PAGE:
In summary, the largest industries in Ravalli County are associated with the forest resources; they include the wood products industry and the Bitterroot National Forest. Also significant are the Rocky Mountain Laboratory and a private scientific and research organization. Labor income in the basic and derivative industries increased rapidly in the 1970s and then decelerated in the 1980s. The fastest growing derivative industry between 1980 and 1987 was services.

The Causes of

Growth in Ravalli

County

The various data have now been assembled and they can be used to directly address the questions concerning the causes of growth in Ravalli County. Specifically, we now turn to the derivative industries and attempt to analyze and explain the trends in labor income.

A dominant feature of all the data series was rapid growth in the 1970s followed by very slow growth in the 1980s. We will use this change to evaluate various potential causes of economic growth. We will first identify the relationship that existed in the 1970s between derivative labor income and various causal factors. Then, we will see how well these relationships explained the deceleration of the 1980s.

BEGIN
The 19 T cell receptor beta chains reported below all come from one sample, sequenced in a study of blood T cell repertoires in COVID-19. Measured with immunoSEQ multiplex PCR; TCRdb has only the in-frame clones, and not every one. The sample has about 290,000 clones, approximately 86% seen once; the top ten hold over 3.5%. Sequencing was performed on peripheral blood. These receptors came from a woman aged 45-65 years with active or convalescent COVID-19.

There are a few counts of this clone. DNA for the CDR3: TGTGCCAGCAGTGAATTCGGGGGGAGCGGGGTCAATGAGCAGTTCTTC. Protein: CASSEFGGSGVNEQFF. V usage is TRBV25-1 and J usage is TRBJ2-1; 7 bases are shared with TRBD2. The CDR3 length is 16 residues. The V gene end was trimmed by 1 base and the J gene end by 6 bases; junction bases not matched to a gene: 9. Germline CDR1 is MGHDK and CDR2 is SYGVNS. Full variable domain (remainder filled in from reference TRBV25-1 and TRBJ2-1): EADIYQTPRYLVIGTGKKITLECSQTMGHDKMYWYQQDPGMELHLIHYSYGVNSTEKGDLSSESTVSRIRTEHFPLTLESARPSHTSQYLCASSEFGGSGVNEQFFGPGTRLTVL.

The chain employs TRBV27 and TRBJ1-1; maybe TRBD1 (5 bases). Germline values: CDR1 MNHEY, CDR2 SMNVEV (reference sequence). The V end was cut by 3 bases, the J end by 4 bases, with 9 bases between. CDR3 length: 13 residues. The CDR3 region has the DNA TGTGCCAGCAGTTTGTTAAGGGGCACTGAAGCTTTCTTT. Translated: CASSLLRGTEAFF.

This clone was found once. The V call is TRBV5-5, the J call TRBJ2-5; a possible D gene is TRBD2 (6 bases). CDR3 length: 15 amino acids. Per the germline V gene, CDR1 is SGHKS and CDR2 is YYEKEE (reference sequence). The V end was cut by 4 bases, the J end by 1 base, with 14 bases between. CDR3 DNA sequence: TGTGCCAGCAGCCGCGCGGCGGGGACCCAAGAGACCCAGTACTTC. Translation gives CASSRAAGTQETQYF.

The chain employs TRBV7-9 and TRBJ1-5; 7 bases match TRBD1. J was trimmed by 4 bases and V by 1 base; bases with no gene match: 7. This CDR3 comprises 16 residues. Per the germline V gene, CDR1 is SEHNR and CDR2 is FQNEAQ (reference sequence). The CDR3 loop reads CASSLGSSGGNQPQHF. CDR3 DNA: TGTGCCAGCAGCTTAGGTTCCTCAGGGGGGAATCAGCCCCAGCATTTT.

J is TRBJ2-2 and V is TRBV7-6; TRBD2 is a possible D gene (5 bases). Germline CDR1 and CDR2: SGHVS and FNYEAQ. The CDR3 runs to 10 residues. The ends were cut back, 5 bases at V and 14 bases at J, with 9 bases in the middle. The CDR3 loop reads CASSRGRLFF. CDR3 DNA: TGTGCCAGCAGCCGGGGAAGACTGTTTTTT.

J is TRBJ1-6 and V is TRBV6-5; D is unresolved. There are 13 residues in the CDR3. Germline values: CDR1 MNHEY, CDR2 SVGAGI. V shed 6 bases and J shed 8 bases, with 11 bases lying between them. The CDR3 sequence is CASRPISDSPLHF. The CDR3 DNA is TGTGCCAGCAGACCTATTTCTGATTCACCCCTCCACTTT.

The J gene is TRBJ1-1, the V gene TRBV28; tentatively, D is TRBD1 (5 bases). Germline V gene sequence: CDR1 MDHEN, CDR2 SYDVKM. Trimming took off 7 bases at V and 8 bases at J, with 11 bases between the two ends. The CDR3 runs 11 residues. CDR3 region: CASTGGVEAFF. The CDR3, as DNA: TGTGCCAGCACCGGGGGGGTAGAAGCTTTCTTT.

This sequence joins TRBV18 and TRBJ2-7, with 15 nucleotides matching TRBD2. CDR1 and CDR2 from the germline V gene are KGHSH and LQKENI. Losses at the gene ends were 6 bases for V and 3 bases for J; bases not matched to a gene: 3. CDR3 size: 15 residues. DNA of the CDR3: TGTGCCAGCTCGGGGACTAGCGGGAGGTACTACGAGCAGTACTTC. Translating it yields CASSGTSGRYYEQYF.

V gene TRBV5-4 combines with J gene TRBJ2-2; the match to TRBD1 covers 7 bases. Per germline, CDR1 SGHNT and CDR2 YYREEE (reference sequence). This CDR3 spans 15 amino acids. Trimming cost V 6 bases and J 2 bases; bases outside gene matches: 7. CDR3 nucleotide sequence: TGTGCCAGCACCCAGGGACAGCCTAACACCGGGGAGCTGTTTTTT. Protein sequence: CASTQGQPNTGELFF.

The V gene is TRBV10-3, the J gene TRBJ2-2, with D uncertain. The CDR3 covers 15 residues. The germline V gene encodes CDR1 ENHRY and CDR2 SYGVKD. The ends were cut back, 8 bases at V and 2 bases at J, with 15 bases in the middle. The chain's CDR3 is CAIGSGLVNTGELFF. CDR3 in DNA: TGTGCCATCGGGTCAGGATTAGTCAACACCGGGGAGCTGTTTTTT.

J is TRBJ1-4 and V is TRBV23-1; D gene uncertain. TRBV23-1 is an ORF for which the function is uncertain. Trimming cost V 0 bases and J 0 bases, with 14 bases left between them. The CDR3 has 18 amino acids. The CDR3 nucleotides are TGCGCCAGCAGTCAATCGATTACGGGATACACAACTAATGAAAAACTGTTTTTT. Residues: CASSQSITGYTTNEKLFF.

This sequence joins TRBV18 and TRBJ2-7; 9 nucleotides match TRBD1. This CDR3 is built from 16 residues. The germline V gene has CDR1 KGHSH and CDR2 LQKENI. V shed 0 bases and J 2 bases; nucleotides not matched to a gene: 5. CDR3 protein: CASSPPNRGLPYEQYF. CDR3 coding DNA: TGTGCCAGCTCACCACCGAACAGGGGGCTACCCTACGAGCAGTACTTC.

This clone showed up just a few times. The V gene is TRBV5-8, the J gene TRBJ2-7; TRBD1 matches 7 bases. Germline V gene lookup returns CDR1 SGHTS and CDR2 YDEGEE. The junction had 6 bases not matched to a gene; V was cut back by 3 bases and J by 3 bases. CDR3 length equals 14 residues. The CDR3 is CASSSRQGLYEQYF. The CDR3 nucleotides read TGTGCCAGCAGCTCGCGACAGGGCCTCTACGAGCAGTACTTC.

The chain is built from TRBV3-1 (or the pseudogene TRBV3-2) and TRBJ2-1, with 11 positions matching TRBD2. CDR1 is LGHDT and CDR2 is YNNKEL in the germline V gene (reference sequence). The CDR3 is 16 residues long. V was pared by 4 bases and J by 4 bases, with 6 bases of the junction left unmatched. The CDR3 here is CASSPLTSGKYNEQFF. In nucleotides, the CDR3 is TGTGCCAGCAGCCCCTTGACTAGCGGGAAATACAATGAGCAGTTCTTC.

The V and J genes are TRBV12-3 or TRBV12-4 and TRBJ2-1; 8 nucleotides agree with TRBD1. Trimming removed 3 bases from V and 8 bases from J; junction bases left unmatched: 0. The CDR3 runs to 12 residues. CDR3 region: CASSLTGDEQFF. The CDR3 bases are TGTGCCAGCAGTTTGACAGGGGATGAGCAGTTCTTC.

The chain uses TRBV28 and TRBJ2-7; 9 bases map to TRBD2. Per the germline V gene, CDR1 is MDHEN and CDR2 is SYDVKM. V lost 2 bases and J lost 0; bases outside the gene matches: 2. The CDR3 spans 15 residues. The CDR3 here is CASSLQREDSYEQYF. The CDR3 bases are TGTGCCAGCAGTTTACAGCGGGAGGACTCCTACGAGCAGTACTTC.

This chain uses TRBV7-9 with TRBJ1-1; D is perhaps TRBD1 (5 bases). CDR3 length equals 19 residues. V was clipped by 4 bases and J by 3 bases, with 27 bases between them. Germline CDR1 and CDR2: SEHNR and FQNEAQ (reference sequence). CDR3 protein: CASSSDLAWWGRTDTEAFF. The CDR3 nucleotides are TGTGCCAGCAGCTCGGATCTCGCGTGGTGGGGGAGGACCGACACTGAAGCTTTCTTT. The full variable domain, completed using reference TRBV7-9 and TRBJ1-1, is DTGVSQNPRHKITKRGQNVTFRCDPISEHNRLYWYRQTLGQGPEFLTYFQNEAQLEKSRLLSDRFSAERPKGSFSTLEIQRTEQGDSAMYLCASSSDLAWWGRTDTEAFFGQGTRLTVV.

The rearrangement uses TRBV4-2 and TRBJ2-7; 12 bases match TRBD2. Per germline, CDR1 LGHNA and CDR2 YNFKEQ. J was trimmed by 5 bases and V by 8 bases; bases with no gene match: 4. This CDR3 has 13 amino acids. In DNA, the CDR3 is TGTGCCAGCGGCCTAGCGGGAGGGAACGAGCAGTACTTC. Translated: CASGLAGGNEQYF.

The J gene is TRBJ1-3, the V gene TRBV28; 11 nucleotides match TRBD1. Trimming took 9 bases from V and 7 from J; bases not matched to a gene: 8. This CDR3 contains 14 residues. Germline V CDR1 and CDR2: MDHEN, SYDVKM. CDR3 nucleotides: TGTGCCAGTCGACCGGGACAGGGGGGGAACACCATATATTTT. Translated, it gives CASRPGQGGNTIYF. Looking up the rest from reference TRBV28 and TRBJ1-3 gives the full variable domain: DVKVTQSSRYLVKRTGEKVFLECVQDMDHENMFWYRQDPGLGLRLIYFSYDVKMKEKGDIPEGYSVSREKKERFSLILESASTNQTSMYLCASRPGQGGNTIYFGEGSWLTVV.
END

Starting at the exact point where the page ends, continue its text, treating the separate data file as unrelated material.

We will investigate the ability of the basic industries and transfer payments to explain the trends in derivative labor income. Conceptually, transfer payments, the income of commuters (the residence adjustment), and dividends, interest, and rents are similar to the basic industries in that they also represent new dollars which may be spent in the local economy.

Dividends, interest, and rents are a combination of monetary and imputed values from local and nonlocal sources. They were not included in the analysis because the findings would be very difficult to interpret.